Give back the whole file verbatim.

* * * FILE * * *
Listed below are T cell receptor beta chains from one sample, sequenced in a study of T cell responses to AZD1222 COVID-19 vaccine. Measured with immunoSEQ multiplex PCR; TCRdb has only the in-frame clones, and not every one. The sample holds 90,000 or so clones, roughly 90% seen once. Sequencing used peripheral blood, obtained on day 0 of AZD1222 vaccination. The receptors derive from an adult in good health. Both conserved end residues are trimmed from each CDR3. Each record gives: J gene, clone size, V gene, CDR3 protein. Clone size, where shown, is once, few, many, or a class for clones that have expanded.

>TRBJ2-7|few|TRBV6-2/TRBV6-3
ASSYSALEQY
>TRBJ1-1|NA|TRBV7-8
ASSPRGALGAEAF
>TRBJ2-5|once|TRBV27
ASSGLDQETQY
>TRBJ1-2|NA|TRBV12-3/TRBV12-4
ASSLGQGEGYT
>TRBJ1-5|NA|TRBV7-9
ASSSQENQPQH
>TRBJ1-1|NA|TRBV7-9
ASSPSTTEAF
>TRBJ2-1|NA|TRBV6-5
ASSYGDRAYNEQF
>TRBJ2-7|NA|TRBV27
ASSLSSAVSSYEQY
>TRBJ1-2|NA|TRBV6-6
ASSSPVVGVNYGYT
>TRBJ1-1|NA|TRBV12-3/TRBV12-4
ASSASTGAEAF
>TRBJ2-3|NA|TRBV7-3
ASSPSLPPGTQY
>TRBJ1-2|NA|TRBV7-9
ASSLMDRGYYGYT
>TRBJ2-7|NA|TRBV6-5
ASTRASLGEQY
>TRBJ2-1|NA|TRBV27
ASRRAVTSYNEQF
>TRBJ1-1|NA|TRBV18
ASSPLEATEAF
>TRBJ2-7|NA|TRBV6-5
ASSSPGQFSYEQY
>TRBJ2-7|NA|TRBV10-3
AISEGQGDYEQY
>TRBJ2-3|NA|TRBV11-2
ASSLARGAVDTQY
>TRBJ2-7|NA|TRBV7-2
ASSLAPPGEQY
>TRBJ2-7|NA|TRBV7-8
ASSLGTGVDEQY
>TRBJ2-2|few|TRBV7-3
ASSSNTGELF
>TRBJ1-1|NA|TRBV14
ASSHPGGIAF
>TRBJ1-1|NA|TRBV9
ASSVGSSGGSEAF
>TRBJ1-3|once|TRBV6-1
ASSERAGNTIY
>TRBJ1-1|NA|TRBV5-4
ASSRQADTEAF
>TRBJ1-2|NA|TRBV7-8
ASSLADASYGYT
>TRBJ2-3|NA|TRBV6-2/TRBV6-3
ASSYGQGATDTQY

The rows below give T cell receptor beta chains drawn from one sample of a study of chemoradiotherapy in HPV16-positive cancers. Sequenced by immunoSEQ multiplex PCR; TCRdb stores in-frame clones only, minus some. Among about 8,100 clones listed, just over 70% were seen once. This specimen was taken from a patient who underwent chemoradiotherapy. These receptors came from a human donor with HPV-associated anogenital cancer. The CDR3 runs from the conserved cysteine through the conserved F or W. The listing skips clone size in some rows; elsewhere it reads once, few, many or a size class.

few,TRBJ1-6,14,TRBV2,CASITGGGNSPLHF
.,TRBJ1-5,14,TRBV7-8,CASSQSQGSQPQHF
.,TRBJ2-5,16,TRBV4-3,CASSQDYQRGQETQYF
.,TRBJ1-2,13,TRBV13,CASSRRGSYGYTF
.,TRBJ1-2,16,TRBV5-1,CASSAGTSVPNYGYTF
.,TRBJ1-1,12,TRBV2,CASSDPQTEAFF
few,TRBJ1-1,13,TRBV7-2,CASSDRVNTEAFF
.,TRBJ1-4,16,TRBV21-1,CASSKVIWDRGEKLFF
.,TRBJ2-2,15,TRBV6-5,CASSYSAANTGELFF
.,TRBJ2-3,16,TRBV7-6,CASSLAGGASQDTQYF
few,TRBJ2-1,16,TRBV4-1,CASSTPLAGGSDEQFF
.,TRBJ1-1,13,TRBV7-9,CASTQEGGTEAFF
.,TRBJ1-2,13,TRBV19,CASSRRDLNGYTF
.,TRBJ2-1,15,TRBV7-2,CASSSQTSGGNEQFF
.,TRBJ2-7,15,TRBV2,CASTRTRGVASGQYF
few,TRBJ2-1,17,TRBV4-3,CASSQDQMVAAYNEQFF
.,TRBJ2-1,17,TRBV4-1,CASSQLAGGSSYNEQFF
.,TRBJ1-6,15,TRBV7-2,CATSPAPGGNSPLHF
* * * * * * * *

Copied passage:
Listed below are T cell receptor beta chains from one sample, sequenced in a study of T cell responses to AZD1222 COVID-19 vaccine. Measured with immunoSEQ multiplex PCR; TCRdb has only the in-frame clones, and not every one. The sample holds 90,000 or so clones, roughly 90% seen once. Sequencing used peripheral blood, obtained on day 0 of AZD1222 vaccination. The receptors derive from an adult in good health. Both conserved end residues are trimmed from each CDR3. Each record gives: J gene, clone size, V gene, CDR3 protein. Clone size, where shown, is once, few, many, or a class for clones that have expanded.

>TRBJ2-7|few|TRBV6-2/TRBV6-3
ASSYSALEQY
>TRBJ1-1|NA|TRBV7-8
ASSPRGALGAEAF
>TRBJ2-5|once|TRBV27
ASSGLDQETQY
>TRBJ1-2|NA|TRBV12-3/TRBV12-4
ASSLGQGEGYT
>TRBJ1-5|NA|TRBV7-9
ASSSQENQPQH
>TRBJ1-1|NA|TRBV7-9
ASSPSTTEAF
>TRBJ2-1|NA|TRBV6-5
ASSYGDRAYNEQF
>TRBJ2-7|NA|TRBV27
ASSLSSAVSSYEQY
>TRBJ1-2|NA|TRBV6-6
ASSSPVVGVNYGYT
>TRBJ1-1|NA|TRBV12-3/TRBV12-4
ASSASTGAEAF
>TRBJ2-3|NA|TRBV7-3
ASSPSLPPGTQY
>TRBJ1-2|NA|TRBV7-9
ASSLMDRGYYGYT
>TRBJ2-7|NA|TRBV6-5
ASTRASLGEQY
>TRBJ2-1|NA|TRBV27
ASRRAVTSYNEQF
>TRBJ1-1|NA|TRBV18
ASSPLEATEAF
>TRBJ2-7|NA|TRBV6-5
ASSSPGQFSYEQY
>TRBJ2-7|NA|TRBV10-3
AISEGQGDYEQY
>TRBJ2-3|NA|TRBV11-2
ASSLARGAVDTQY
>TRBJ2-7|NA|TRBV7-2
ASSLAPPGEQY
>TRBJ2-7|NA|TRBV7-8
ASSLGTGVDEQY
>TRBJ2-2|few|TRBV7-3
ASSSNTGELF
>TRBJ1-1|NA|TRBV14
ASSHPGGIAF
>TRBJ1-1|NA|TRBV9
ASSVGSSGGSEAF
>TRBJ1-3|once|TRBV6-1
ASSERAGNTIY
>TRBJ1-1|NA|TRBV5-4
ASSRQADTEAF
>TRBJ1-2|NA|TRBV7-8
ASSLADASYGYT
>TRBJ2-3|NA|TRBV6-2/TRBV6-3
ASSYGQGATDTQY

The rows below give T cell receptor beta chains drawn from one sample of a study of chemoradiotherapy in HPV16-positive cancers. Sequenced by immunoSEQ multiplex PCR; TCRdb stores in-frame clones only, minus some. Among about 8,100 clones listed, just over 70% were seen once. This specimen was taken from a patient who underwent chemoradiotherapy. These receptors came from a human donor with HPV-associated anogenital cancer. The CDR3 runs from the conserved cysteine through the conserved F or W. The listing skips clone size in some rows; elsewhere it reads once, few, many or a size class.

few,TRBJ1-6,14,TRBV2,CASITGGGNSPLHF
.,TRBJ1-5,14,TRBV7-8,CASSQSQGSQPQHF
.,TRBJ2-5,16,TRBV4-3,CASSQDYQRGQETQYF
.,TRBJ1-2,13,TRBV13,CASSRRGSYGYTF
.,TRBJ1-2,16,TRBV5-1,CASSAGTSVPNYGYTF
.,TRBJ1-1,12,TRBV2,CASSDPQTEAFF
few,TRBJ1-1,13,TRBV7-2,CASSDRVNTEAFF
.,TRBJ1-4,16,TRBV21-1,CASSKVIWDRGEKLFF
.,TRBJ2-2,15,TRBV6-5,CASSYSAANTGELFF
.,TRBJ2-3,16,TRBV7-6,CASSLAGGASQDTQYF
few,TRBJ2-1,16,TRBV4-1,CASSTPLAGGSDEQFF
.,TRBJ1-1,13,TRBV7-9,CASTQEGGTEAFF
.,TRBJ1-2,13,TRBV19,CASSRRDLNGYTF
.,TRBJ2-1,15,TRBV7-2,CASSSQTSGGNEQFF
.,TRBJ2-7,15,TRBV2,CASTRTRGVASGQYF
few,TRBJ2-1,17,TRBV4-3,CASSQDQMVAAYNEQFF
.,TRBJ2-1,17,TRBV4-1,CASSQLAGGSSYNEQFF
.,TRBJ1-6,15,TRBV7-2,CATSPAPGGNSPLHF